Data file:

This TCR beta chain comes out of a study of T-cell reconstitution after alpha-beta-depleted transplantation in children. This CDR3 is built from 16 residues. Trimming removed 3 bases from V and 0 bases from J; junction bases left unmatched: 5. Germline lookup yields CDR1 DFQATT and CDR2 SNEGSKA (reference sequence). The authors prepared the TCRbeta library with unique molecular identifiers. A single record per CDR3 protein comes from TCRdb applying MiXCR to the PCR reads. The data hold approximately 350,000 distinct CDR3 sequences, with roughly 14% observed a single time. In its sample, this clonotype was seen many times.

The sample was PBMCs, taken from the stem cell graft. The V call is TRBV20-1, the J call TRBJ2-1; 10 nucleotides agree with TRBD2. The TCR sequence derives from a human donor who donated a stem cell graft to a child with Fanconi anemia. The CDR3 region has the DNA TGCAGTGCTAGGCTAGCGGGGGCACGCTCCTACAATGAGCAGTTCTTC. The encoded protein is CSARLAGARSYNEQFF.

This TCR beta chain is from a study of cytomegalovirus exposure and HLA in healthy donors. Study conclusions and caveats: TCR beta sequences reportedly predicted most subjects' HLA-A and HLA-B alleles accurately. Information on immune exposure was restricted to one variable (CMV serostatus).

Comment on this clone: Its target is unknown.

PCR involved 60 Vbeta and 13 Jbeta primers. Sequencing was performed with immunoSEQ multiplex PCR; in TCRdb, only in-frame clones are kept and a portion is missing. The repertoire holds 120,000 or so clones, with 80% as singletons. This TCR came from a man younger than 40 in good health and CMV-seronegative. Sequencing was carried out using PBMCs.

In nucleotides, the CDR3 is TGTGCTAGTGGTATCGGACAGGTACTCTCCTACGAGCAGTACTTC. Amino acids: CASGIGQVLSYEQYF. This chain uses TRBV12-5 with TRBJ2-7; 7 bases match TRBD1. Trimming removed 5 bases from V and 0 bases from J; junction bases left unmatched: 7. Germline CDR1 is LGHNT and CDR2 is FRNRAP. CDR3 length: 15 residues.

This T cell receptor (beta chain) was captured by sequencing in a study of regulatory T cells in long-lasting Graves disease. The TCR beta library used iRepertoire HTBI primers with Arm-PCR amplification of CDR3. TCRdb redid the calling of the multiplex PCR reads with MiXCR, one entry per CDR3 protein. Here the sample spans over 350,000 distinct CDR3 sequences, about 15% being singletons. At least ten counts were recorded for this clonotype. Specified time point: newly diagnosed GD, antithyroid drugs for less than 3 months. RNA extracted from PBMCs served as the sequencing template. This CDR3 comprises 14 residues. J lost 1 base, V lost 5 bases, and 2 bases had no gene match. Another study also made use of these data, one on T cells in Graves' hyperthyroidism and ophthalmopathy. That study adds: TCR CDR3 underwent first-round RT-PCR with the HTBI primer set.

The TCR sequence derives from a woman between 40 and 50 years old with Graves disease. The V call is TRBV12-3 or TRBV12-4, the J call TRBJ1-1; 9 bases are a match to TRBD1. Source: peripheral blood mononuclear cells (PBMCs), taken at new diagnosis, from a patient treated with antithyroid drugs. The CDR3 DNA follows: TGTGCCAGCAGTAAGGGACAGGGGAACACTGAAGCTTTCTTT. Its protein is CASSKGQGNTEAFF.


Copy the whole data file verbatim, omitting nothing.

This TCR beta chain comes out of a study of T-cell reconstitution after alpha-beta-depleted transplantation in children. This CDR3 is built from 16 residues. Trimming removed 3 bases from V and 0 bases from J; junction bases left unmatched: 5. Germline lookup yields CDR1 DFQATT and CDR2 SNEGSKA (reference sequence). The authors prepared the TCRbeta library with unique molecular identifiers. A single record per CDR3 protein comes from TCRdb applying MiXCR to the PCR reads. The data hold approximately 350,000 distinct CDR3 sequences, with roughly 14% observed a single time. In its sample, this clonotype was seen many times.

The sample was PBMCs, taken from the stem cell graft. The V call is TRBV20-1, the J call TRBJ2-1; 10 nucleotides agree with TRBD2. The TCR sequence derives from a human donor who donated a stem cell graft to a child with Fanconi anemia. The CDR3 region has the DNA TGCAGTGCTAGGCTAGCGGGGGCACGCTCCTACAATGAGCAGTTCTTC. The encoded protein is CSARLAGARSYNEQFF.

This TCR beta chain is from a study of cytomegalovirus exposure and HLA in healthy donors. Study conclusions and caveats: TCR beta sequences reportedly predicted most subjects' HLA-A and HLA-B alleles accurately. Information on immune exposure was restricted to one variable (CMV serostatus).

Comment on this clone: Its target is unknown.

PCR involved 60 Vbeta and 13 Jbeta primers. Sequencing was performed with immunoSEQ multiplex PCR; in TCRdb, only in-frame clones are kept and a portion is missing. The repertoire holds 120,000 or so clones, with 80% as singletons. This TCR came from a man younger than 40 in good health and CMV-seronegative. Sequencing was carried out using PBMCs.

In nucleotides, the CDR3 is TGTGCTAGTGGTATCGGACAGGTACTCTCCTACGAGCAGTACTTC. Amino acids: CASGIGQVLSYEQYF. This chain uses TRBV12-5 with TRBJ2-7; 7 bases match TRBD1. Trimming removed 5 bases from V and 0 bases from J; junction bases left unmatched: 7. Germline CDR1 is LGHNT and CDR2 is FRNRAP. CDR3 length: 15 residues.

This T cell receptor (beta chain) was captured by sequencing in a study of regulatory T cells in long-lasting Graves disease. The TCR beta library used iRepertoire HTBI primers with Arm-PCR amplification of CDR3. TCRdb redid the calling of the multiplex PCR reads with MiXCR, one entry per CDR3 protein. Here the sample spans over 350,000 distinct CDR3 sequences, about 15% being singletons. At least ten counts were recorded for this clonotype. Specified time point: newly diagnosed GD, antithyroid drugs for less than 3 months. RNA extracted from PBMCs served as the sequencing template. This CDR3 comprises 14 residues. J lost 1 base, V lost 5 bases, and 2 bases had no gene match. Another study also made use of these data, one on T cells in Graves' hyperthyroidism and ophthalmopathy. That study adds: TCR CDR3 underwent first-round RT-PCR with the HTBI primer set.

The TCR sequence derives from a woman between 40 and 50 years old with Graves disease. The V call is TRBV12-3 or TRBV12-4, the J call TRBJ1-1; 9 bases are a match to TRBD1. Source: peripheral blood mononuclear cells (PBMCs), taken at new diagnosis, from a patient treated with antithyroid drugs. The CDR3 DNA follows: TGTGCCAGCAGTAAGGGACAGGGGAACACTGAAGCTTTCTTT. Its protein is CASSKGQGNTEAFF.